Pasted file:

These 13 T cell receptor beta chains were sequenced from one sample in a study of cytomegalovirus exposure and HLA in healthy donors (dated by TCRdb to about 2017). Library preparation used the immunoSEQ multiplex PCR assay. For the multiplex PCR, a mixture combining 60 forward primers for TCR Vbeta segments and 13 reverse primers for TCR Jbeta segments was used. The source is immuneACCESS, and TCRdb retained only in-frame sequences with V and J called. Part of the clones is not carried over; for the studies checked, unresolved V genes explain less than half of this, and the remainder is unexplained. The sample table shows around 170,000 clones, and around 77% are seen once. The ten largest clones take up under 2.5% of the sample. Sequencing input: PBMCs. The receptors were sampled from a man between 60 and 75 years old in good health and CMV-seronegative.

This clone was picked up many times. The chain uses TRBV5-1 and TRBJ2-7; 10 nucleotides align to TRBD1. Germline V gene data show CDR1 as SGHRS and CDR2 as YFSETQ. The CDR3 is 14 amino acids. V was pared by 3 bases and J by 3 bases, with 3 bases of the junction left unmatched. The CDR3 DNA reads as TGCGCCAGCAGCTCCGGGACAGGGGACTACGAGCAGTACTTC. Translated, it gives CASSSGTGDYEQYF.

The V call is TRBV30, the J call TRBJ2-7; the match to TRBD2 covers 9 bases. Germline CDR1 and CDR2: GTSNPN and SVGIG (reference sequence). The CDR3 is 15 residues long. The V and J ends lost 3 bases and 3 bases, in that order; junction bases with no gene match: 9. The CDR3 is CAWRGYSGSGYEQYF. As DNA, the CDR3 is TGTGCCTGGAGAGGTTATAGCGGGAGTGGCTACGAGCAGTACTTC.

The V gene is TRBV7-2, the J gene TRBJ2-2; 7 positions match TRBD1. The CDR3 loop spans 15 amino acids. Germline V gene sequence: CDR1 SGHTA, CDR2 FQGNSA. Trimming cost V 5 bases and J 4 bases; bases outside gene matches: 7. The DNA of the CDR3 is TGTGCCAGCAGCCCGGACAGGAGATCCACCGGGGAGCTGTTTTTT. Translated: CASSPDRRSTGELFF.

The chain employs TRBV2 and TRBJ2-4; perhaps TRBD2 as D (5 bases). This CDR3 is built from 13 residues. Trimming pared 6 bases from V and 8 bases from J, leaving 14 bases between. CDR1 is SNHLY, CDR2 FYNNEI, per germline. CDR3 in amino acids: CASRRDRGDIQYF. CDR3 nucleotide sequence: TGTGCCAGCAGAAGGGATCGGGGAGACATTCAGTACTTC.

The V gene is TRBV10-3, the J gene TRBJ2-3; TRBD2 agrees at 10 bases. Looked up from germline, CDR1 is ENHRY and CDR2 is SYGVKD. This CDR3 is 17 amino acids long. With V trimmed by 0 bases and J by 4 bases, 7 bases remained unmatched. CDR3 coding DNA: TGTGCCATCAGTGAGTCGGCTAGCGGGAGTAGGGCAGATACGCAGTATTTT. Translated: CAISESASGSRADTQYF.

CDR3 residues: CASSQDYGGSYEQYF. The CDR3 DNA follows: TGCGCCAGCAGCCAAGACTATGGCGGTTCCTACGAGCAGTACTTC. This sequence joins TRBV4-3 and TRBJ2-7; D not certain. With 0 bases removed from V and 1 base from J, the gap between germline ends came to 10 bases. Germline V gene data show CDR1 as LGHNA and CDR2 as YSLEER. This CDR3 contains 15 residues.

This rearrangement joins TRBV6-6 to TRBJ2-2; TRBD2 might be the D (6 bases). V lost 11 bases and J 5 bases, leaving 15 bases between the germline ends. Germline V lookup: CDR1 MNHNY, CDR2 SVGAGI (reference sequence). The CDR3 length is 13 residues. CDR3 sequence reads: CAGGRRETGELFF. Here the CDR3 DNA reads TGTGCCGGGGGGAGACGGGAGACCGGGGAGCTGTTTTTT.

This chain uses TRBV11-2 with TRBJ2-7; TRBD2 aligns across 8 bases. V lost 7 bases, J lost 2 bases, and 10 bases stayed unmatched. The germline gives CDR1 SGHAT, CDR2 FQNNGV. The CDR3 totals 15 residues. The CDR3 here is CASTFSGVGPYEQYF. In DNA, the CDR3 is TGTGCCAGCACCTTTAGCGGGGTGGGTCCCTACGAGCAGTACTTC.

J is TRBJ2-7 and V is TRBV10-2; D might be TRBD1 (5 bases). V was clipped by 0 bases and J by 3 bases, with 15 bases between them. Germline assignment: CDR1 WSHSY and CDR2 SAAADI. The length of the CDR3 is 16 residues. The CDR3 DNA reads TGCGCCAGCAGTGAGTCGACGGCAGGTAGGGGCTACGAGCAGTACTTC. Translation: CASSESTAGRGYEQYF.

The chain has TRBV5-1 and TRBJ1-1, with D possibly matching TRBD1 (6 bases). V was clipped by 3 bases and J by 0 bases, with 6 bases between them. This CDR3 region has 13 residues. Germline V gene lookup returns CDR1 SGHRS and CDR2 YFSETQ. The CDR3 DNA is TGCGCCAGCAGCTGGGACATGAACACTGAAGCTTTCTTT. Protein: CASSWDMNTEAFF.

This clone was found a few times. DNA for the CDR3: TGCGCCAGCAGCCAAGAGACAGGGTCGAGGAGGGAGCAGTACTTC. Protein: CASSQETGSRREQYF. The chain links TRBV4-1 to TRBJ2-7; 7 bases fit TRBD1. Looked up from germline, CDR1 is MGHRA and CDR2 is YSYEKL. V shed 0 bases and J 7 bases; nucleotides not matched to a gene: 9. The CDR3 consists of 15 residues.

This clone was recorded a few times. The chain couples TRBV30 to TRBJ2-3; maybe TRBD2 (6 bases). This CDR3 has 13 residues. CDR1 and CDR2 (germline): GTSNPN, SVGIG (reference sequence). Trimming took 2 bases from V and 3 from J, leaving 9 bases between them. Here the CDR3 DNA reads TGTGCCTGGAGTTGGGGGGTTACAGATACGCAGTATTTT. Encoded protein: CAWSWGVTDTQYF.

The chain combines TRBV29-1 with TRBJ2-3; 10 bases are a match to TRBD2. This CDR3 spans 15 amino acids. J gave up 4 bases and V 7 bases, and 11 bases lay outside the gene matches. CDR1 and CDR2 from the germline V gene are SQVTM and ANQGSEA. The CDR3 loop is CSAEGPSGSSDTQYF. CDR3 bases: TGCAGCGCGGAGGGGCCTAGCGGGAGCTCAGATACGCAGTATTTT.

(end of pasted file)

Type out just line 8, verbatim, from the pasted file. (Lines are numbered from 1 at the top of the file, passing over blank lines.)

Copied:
This rearrangement joins TRBV6-6 to TRBJ2-2; TRBD2 might be the D (6 bases). V lost 11 bases and J 5 bases, leaving 15 bases between the germline ends. Germline V lookup: CDR1 MNHNY, CDR2 SVGAGI (reference sequence). The CDR3 length is 13 residues. CDR3 sequence reads: CAGGRRETGELFF. Here the CDR3 DNA reads TGTGCCGGGGGGAGACGGGAGACCGGGGAGCTGTTTTTT.